The global information technology (IT) industry heads into 2020 balancing its drive to produce new products and services while addressing issues that are often by-products of innovation, according to the “IT Industry Outlook 2020” report from CompTIA, the industry’s leading trade association.
Moving past the hype surrounding emerging technologies and honing in on value-driven real business use cases; making cybersecurity a top of mind business consideration rather than a technology task; and melding artificial intelligence and automation into the workplace without eliminating the human element are just some of the challenges ahead for the industry identified in the CompTIA report. As IT executives and business owners take on these challenges, they’ll be vigilant about the 2020 elections and what the outcome will mean for future industry regulation.
CompTIA projects the global IT industry will grow at a rate of 3.7 percent in 2020, with upside potential in the 5.4 percent range and a downside floor of 1.9 percent.
“This is a narrower forecast range than what we’ve seen in past years, suggesting industry executives are exercising a relatively high degree of caution in an unpredictable environment,” said Seth Robinson, senior director, industry analysis, at CompTIA.
CompTIA uses a consensus forecasting approach. This “wisdom of the crowds” model attempts to balance the opinions of large IT firms with small IT firms, as well as optimistic opinions with pessimistic opinions, to come up with a “best-fit forecast” that reflects the sentiment of industry executives.
CompTIA’s 10 Trends to Watch in 2020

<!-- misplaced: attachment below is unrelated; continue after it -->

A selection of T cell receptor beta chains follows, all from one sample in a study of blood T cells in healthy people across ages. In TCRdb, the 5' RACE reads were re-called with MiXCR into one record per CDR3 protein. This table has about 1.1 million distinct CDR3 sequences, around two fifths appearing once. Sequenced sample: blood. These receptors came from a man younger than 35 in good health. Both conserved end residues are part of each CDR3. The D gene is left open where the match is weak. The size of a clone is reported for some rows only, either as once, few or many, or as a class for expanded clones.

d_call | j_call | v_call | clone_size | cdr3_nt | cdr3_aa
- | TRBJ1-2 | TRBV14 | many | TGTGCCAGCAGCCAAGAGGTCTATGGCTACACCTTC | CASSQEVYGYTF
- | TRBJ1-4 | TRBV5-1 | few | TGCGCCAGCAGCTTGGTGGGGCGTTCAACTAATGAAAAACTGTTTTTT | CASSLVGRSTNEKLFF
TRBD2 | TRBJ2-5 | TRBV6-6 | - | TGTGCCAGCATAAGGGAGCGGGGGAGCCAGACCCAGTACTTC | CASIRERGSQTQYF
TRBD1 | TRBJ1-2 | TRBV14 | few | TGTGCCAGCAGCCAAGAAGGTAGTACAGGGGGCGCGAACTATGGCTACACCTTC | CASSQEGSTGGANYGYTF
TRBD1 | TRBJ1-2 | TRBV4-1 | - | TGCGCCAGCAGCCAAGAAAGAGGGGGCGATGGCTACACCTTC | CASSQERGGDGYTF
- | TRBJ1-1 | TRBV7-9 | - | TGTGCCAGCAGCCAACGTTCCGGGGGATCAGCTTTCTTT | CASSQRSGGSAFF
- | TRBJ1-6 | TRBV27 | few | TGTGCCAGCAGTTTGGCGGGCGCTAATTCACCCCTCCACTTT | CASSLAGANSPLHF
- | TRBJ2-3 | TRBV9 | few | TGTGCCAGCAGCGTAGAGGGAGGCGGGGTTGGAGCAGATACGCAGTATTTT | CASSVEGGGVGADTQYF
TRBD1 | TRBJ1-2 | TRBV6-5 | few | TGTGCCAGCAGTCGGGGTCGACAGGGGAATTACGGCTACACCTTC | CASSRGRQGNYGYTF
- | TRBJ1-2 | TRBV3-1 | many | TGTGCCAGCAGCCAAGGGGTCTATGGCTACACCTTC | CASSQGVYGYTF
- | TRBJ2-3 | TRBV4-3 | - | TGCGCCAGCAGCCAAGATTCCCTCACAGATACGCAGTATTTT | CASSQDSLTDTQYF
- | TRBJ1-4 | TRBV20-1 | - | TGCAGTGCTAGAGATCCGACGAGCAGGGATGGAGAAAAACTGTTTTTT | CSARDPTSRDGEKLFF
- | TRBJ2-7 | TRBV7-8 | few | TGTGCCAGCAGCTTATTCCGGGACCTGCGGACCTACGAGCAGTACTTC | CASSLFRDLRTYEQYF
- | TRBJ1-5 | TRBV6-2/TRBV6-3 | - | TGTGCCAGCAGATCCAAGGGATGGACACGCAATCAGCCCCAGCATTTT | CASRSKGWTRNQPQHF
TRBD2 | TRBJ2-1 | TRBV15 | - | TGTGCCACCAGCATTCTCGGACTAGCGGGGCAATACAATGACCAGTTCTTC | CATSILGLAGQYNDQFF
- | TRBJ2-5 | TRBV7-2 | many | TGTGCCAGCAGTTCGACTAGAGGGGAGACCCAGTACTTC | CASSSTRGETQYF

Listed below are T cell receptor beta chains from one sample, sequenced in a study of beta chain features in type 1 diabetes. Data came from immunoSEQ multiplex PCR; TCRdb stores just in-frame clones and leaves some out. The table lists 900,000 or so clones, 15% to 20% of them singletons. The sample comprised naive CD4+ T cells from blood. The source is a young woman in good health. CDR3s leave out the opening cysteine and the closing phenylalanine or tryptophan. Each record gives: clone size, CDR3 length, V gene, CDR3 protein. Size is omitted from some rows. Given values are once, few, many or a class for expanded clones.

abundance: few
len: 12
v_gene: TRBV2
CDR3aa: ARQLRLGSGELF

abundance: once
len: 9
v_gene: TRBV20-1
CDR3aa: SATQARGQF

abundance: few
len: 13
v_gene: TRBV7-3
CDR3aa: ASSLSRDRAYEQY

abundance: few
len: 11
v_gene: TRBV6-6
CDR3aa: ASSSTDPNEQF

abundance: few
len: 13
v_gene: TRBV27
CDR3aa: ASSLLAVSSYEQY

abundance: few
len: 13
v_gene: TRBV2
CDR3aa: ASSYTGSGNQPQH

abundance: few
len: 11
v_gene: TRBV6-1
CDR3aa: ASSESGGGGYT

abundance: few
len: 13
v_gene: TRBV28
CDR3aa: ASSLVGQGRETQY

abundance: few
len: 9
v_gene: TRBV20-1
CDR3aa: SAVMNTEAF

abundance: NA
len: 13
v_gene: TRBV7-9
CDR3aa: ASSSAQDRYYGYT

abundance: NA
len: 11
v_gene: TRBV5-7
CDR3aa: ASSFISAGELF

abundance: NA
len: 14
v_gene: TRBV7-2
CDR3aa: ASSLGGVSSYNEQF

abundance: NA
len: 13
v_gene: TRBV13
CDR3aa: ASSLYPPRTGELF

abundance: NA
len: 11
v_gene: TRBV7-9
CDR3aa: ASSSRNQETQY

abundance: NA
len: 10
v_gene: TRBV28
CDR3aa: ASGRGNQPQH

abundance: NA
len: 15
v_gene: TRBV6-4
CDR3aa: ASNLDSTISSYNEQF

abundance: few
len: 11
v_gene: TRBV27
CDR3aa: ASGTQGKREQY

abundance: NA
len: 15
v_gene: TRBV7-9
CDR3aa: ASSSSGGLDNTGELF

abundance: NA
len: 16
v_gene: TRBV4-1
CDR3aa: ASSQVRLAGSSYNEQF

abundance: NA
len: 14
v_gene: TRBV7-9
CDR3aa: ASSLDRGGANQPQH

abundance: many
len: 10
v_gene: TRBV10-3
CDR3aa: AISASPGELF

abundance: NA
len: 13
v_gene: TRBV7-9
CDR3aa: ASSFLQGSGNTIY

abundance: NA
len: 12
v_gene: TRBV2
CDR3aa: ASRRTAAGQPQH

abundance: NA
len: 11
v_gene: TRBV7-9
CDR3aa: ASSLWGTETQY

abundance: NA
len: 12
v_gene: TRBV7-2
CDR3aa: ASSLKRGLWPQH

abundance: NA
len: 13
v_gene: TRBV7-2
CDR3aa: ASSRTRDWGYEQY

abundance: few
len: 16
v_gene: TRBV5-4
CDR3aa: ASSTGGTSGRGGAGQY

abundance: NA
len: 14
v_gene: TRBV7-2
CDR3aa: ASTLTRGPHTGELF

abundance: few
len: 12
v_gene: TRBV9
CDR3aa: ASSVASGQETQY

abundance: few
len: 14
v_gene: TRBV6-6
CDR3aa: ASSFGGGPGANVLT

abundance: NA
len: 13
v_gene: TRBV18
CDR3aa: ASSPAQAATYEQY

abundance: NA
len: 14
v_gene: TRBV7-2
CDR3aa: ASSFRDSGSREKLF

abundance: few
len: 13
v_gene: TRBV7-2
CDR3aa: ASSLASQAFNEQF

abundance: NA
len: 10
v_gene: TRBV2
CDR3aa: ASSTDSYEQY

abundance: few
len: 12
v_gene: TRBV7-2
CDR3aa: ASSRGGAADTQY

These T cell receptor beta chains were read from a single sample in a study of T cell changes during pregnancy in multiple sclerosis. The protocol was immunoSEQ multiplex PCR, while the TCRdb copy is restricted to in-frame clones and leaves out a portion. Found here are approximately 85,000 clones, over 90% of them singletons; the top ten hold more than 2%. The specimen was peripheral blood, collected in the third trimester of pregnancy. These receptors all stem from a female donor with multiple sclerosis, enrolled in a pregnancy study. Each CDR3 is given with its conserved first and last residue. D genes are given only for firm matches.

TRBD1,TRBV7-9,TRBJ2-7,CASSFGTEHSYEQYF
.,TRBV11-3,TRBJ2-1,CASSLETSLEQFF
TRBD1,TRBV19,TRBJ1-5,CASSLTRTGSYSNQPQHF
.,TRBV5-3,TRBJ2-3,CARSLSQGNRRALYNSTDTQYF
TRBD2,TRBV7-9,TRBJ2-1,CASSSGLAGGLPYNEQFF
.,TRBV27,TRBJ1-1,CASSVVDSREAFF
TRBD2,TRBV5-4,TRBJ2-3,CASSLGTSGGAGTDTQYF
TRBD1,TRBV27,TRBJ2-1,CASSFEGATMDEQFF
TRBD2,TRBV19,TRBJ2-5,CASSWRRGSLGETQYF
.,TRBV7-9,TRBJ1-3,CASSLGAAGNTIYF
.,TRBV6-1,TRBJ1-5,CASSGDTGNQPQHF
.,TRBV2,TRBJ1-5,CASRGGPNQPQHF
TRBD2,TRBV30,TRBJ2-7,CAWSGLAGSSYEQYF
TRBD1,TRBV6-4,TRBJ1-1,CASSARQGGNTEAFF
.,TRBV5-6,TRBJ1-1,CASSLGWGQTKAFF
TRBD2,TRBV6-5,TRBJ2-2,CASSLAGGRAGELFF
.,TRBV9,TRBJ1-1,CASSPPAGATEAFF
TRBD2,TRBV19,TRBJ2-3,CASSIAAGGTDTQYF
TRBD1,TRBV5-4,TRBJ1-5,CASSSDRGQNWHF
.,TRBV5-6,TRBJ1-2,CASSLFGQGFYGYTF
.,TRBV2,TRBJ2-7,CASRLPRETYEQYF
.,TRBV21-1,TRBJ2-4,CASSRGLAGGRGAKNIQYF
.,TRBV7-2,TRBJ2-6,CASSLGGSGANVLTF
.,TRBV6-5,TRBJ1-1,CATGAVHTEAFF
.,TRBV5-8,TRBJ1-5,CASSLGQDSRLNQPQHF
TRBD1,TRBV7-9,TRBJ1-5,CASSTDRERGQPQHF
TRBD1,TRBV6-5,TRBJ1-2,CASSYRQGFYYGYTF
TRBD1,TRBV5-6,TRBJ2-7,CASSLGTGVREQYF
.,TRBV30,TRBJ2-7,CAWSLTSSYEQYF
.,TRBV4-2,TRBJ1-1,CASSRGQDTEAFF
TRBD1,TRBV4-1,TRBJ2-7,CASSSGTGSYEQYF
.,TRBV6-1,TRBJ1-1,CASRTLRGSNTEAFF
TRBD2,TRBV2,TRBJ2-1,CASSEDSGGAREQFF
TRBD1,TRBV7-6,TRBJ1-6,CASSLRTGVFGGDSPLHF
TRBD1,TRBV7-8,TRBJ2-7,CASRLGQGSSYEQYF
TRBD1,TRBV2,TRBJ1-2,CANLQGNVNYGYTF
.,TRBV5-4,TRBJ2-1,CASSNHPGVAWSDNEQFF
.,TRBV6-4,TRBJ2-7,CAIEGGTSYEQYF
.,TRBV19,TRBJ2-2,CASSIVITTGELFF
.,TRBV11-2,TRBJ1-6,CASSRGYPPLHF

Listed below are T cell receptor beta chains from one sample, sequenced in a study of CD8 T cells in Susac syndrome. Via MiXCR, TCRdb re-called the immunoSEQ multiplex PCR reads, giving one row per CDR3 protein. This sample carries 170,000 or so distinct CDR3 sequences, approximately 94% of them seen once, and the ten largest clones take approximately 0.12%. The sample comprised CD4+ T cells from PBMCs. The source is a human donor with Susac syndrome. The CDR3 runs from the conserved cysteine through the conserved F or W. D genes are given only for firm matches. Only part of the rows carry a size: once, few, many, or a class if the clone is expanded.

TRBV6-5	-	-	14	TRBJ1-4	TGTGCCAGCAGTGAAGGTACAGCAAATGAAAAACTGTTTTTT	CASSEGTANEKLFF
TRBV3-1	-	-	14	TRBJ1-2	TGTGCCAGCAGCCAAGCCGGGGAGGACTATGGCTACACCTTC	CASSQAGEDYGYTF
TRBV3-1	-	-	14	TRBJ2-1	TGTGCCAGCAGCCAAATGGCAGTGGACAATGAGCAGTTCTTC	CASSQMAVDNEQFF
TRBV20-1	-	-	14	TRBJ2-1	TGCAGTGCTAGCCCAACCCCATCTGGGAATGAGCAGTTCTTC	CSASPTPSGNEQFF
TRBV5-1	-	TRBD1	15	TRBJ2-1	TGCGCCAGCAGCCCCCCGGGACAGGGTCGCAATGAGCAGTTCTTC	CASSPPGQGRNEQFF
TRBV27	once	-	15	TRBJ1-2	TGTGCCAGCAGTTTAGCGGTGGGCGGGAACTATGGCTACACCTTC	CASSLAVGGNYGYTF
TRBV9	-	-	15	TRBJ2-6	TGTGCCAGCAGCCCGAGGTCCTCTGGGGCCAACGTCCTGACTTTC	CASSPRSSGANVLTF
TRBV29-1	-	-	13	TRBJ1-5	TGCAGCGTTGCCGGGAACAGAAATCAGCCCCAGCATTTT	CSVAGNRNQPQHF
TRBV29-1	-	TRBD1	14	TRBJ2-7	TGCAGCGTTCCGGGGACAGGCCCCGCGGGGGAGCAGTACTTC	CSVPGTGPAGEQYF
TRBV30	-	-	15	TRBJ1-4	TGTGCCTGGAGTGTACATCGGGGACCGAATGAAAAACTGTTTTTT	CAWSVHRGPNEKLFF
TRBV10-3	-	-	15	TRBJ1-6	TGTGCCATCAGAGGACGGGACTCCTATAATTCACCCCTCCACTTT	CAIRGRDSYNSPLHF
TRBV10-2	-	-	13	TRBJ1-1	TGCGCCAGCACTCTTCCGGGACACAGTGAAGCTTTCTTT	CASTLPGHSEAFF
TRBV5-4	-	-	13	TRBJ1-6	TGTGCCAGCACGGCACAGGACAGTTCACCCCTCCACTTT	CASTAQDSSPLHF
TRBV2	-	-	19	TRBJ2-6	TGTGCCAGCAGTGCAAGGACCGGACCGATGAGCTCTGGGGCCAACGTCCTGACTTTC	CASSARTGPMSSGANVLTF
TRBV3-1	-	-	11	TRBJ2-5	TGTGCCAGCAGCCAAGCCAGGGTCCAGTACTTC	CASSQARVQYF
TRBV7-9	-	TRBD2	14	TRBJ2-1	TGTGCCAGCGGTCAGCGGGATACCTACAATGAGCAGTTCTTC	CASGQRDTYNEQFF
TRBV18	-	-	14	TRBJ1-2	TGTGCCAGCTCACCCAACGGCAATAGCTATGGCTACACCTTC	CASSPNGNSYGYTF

CompTIA’s “IT Industry Outlook 2020” also provides insight into 10 trends that will shape the IT industry, its workforce, and its business models in the coming year.
1. Tech-Washing Fades in Favour of Real Strategy
2. Workforce Diversity Grows in Many Ways
3. Tech Topics Are Front and Centre in U.S. Elections
4. Hype Meets Reality with Emerging Technology
5. Internet of Things Continues to Redefine IT Architecture
6. Artificial Intelligence Eats the World
7. Demand for Integration Leads to Demand for Automation
8. Cybersecurity Becomes More Operational
9. Deep Fakes and 5G Exacerbate the Data Management Challenge
10. Tech Industry Regulation Stirs Fears
“Trends tend to unfold in a step-like manner,” Robinson said. “Some of the trends we’ve highlighted are in their early stages while others are approaching market-ready maturity. Similarly, any single trend will impact organisations at different times and in different ways.”
The View from the IT Channel
Companies involved in the selling of technology products and services can anticipate another year of change and complexity in 2020. Factors that have altered the selling and buying process over the last several years – competition from new market entrants, more options for customers to choose from – will remain in play.
“The channel firms that manage to thrive will be the ones who invest in skills training, expand their market reach to new customers and verticals, partner with potential competitors, and embrace emerging tech,” said Carolyn April, senior director, industry analysis, at CompTIA. “For many, this will mean getting out of their comfort zone.”
IT Pros Optimistic
IT professionals head into the new year with optimistic feelings about their roles in the industry. Among IT pros in the United Kingdom, 75 percent rate their outlook as good or very good. Technology workers in other countries and regions expressed similar positive sentiments: 86 percent in the United States, 81 percent in Canada, 82 percent in Australia and New Zealand and 85 percent in the Benelux region (Belgium/Netherlands/Luxembourg).
The high demand for technology skills, which in turn leads to robust career options, is the top reason for optimism. There’s also a sense that the importance of technology to business objectives makes technology a more integral part of business operations, giving IT pros an opportunity to play a larger role in the direction of the organisation.